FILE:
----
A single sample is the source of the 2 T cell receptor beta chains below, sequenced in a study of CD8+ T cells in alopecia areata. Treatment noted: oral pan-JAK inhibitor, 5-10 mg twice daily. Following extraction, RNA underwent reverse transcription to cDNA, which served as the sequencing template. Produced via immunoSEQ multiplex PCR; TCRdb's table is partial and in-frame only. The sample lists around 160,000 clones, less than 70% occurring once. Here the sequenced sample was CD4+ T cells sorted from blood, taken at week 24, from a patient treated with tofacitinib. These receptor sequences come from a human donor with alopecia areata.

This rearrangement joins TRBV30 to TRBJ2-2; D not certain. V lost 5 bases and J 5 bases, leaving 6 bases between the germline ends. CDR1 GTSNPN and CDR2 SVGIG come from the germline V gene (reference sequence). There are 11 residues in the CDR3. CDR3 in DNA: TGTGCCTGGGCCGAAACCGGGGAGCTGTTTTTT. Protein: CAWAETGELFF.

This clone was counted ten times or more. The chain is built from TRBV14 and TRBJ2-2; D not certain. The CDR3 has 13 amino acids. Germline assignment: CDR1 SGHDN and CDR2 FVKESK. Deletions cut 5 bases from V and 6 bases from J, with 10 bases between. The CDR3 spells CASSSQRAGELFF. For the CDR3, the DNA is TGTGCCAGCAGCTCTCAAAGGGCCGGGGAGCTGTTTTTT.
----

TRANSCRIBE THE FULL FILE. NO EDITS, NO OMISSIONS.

A single sample is the source of the 2 T cell receptor beta chains below, sequenced in a study of CD8+ T cells in alopecia areata. Treatment noted: oral pan-JAK inhibitor, 5-10 mg twice daily. Following extraction, RNA underwent reverse transcription to cDNA, which served as the sequencing template. Produced via immunoSEQ multiplex PCR; TCRdb's table is partial and in-frame only. The sample lists around 160,000 clones, less than 70% occurring once. Here the sequenced sample was CD4+ T cells sorted from blood, taken at week 24, from a patient treated with tofacitinib. These receptor sequences come from a human donor with alopecia areata.

This rearrangement joins TRBV30 to TRBJ2-2; D not certain. V lost 5 bases and J 5 bases, leaving 6 bases between the germline ends. CDR1 GTSNPN and CDR2 SVGIG come from the germline V gene (reference sequence). There are 11 residues in the CDR3. CDR3 in DNA: TGTGCCTGGGCCGAAACCGGGGAGCTGTTTTTT. Protein: CAWAETGELFF.

This clone was counted ten times or more. The chain is built from TRBV14 and TRBJ2-2; D not certain. The CDR3 has 13 amino acids. Germline assignment: CDR1 SGHDN and CDR2 FVKESK. Deletions cut 5 bases from V and 6 bases from J, with 10 bases between. The CDR3 spells CASSSQRAGELFF. For the CDR3, the DNA is TGTGCCAGCAGCTCTCAAAGGGCCGGGGAGCTGTTTTTT.